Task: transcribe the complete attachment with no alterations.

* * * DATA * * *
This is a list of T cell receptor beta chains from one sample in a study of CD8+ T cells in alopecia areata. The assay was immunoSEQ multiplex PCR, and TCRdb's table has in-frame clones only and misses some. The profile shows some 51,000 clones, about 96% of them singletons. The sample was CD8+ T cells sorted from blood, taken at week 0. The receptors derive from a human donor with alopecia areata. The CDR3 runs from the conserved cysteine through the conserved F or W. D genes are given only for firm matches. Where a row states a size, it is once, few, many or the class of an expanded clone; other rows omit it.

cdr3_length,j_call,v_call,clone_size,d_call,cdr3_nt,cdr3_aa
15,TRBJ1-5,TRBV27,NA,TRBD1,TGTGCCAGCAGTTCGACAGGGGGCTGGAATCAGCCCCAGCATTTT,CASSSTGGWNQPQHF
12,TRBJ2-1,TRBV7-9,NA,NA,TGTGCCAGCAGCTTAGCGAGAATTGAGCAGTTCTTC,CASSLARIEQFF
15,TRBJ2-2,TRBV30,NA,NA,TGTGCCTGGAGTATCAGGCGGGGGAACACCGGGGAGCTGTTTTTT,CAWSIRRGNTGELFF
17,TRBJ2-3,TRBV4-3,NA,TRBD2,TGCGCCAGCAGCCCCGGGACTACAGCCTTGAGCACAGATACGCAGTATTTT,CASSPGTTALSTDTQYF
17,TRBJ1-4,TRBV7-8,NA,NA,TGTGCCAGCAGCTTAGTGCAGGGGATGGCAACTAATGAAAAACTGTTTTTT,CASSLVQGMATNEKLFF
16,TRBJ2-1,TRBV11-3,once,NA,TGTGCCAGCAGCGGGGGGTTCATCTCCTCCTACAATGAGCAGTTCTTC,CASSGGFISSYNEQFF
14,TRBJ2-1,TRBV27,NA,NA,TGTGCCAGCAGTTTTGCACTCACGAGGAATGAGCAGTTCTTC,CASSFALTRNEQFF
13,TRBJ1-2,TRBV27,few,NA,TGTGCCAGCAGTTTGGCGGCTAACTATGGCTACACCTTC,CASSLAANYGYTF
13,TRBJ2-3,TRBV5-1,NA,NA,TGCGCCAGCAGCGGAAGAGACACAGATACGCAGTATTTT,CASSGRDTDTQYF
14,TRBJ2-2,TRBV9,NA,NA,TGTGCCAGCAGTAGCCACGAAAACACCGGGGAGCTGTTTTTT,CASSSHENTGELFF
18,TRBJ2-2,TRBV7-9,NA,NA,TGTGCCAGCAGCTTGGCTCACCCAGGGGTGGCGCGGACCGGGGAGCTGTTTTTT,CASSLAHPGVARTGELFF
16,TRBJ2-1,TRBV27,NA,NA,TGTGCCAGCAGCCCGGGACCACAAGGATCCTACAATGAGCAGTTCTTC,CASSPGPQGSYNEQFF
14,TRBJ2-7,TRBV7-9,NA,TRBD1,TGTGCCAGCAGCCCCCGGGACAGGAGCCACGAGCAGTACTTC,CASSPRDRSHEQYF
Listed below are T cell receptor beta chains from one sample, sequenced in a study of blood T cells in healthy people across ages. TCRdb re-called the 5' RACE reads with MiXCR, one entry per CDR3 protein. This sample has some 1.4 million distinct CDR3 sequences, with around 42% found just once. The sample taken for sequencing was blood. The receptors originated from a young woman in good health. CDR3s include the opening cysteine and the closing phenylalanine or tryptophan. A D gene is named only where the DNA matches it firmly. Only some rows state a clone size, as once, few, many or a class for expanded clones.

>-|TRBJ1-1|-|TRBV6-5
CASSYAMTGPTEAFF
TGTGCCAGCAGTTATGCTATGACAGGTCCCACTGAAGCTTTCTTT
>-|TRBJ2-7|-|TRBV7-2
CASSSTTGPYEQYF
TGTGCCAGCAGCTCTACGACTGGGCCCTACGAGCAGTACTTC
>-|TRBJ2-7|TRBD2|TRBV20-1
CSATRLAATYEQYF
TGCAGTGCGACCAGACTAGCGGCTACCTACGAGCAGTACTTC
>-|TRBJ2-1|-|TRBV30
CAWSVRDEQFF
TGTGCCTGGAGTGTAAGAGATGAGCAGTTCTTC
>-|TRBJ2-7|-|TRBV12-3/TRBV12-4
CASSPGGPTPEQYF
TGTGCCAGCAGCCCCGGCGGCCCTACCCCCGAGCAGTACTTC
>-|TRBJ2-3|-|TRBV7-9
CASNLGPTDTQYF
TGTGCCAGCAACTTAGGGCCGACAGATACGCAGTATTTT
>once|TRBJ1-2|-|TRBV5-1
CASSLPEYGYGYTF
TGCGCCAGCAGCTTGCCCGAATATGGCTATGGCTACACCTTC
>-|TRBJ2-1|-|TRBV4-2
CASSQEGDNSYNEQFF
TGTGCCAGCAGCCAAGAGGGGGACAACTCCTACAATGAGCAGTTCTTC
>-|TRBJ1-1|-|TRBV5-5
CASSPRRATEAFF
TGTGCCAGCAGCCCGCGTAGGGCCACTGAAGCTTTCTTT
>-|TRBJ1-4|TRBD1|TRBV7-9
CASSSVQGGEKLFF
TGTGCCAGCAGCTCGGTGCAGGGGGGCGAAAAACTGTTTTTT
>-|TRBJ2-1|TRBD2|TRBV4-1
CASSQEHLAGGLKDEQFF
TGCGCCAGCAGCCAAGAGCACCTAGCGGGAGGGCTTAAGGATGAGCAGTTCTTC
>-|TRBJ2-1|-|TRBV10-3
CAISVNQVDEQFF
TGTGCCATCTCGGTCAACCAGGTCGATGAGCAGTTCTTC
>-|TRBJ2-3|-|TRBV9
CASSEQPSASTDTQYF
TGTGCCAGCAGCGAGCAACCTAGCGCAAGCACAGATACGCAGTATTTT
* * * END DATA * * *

This is a list of T cell receptor beta chains from one sample in a study of CD8+ T cells in alopecia areata. The assay was immunoSEQ multiplex PCR, and TCRdb's table has in-frame clones only and misses some. The profile shows some 51,000 clones, about 96% of them singletons. The sample was CD8+ T cells sorted from blood, taken at week 0. The receptors derive from a human donor with alopecia areata. The CDR3 runs from the conserved cysteine through the conserved F or W. D genes are given only for firm matches. Where a row states a size, it is once, few, many or the class of an expanded clone; other rows omit it.

cdr3_length,j_call,v_call,clone_size,d_call,cdr3_nt,cdr3_aa
15,TRBJ1-5,TRBV27,NA,TRBD1,TGTGCCAGCAGTTCGACAGGGGGCTGGAATCAGCCCCAGCATTTT,CASSSTGGWNQPQHF
12,TRBJ2-1,TRBV7-9,NA,NA,TGTGCCAGCAGCTTAGCGAGAATTGAGCAGTTCTTC,CASSLARIEQFF
15,TRBJ2-2,TRBV30,NA,NA,TGTGCCTGGAGTATCAGGCGGGGGAACACCGGGGAGCTGTTTTTT,CAWSIRRGNTGELFF
17,TRBJ2-3,TRBV4-3,NA,TRBD2,TGCGCCAGCAGCCCCGGGACTACAGCCTTGAGCACAGATACGCAGTATTTT,CASSPGTTALSTDTQYF
17,TRBJ1-4,TRBV7-8,NA,NA,TGTGCCAGCAGCTTAGTGCAGGGGATGGCAACTAATGAAAAACTGTTTTTT,CASSLVQGMATNEKLFF
16,TRBJ2-1,TRBV11-3,once,NA,TGTGCCAGCAGCGGGGGGTTCATCTCCTCCTACAATGAGCAGTTCTTC,CASSGGFISSYNEQFF
14,TRBJ2-1,TRBV27,NA,NA,TGTGCCAGCAGTTTTGCACTCACGAGGAATGAGCAGTTCTTC,CASSFALTRNEQFF
13,TRBJ1-2,TRBV27,few,NA,TGTGCCAGCAGTTTGGCGGCTAACTATGGCTACACCTTC,CASSLAANYGYTF
13,TRBJ2-3,TRBV5-1,NA,NA,TGCGCCAGCAGCGGAAGAGACACAGATACGCAGTATTTT,CASSGRDTDTQYF
14,TRBJ2-2,TRBV9,NA,NA,TGTGCCAGCAGTAGCCACGAAAACACCGGGGAGCTGTTTTTT,CASSSHENTGELFF
18,TRBJ2-2,TRBV7-9,NA,NA,TGTGCCAGCAGCTTGGCTCACCCAGGGGTGGCGCGGACCGGGGAGCTGTTTTTT,CASSLAHPGVARTGELFF
16,TRBJ2-1,TRBV27,NA,NA,TGTGCCAGCAGCCCGGGACCACAAGGATCCTACAATGAGCAGTTCTTC,CASSPGPQGSYNEQFF
14,TRBJ2-7,TRBV7-9,NA,TRBD1,TGTGCCAGCAGCCCCCGGGACAGGAGCCACGAGCAGTACTTC,CASSPRDRSHEQYF
Listed below are T cell receptor beta chains from one sample, sequenced in a study of blood T cells in healthy people across ages. TCRdb re-called the 5' RACE reads with MiXCR, one entry per CDR3 protein. This sample has some 1.4 million distinct CDR3 sequences, with around 42% found just once. The sample taken for sequencing was blood. The receptors originated from a young woman in good health. CDR3s include the opening cysteine and the closing phenylalanine or tryptophan. A D gene is named only where the DNA matches it firmly. Only some rows state a clone size, as once, few, many or a class for expanded clones.

>-|TRBJ1-1|-|TRBV6-5
CASSYAMTGPTEAFF
TGTGCCAGCAGTTATGCTATGACAGGTCCCACTGAAGCTTTCTTT
>-|TRBJ2-7|-|TRBV7-2
CASSSTTGPYEQYF
TGTGCCAGCAGCTCTACGACTGGGCCCTACGAGCAGTACTTC
>-|TRBJ2-7|TRBD2|TRBV20-1
CSATRLAATYEQYF
TGCAGTGCGACCAGACTAGCGGCTACCTACGAGCAGTACTTC
>-|TRBJ2-1|-|TRBV30
CAWSVRDEQFF
TGTGCCTGGAGTGTAAGAGATGAGCAGTTCTTC
>-|TRBJ2-7|-|TRBV12-3/TRBV12-4
CASSPGGPTPEQYF
TGTGCCAGCAGCCCCGGCGGCCCTACCCCCGAGCAGTACTTC
>-|TRBJ2-3|-|TRBV7-9
CASNLGPTDTQYF
TGTGCCAGCAACTTAGGGCCGACAGATACGCAGTATTTT
>once|TRBJ1-2|-|TRBV5-1
CASSLPEYGYGYTF
TGCGCCAGCAGCTTGCCCGAATATGGCTATGGCTACACCTTC
>-|TRBJ2-1|-|TRBV4-2
CASSQEGDNSYNEQFF
TGTGCCAGCAGCCAAGAGGGGGACAACTCCTACAATGAGCAGTTCTTC
>-|TRBJ1-1|-|TRBV5-5
CASSPRRATEAFF
TGTGCCAGCAGCCCGCGTAGGGCCACTGAAGCTTTCTTT
>-|TRBJ1-4|TRBD1|TRBV7-9
CASSSVQGGEKLFF
TGTGCCAGCAGCTCGGTGCAGGGGGGCGAAAAACTGTTTTTT
>-|TRBJ2-1|TRBD2|TRBV4-1
CASSQEHLAGGLKDEQFF
TGCGCCAGCAGCCAAGAGCACCTAGCGGGAGGGCTTAAGGATGAGCAGTTCTTC
>-|TRBJ2-1|-|TRBV10-3
CAISVNQVDEQFF
TGTGCCATCTCGGTCAACCAGGTCGATGAGCAGTTCTTC
>-|TRBJ2-3|-|TRBV9
CASSEQPSASTDTQYF
TGTGCCAGCAGCGAGCAACCTAGCGCAAGCACAGATACGCAGTATTTT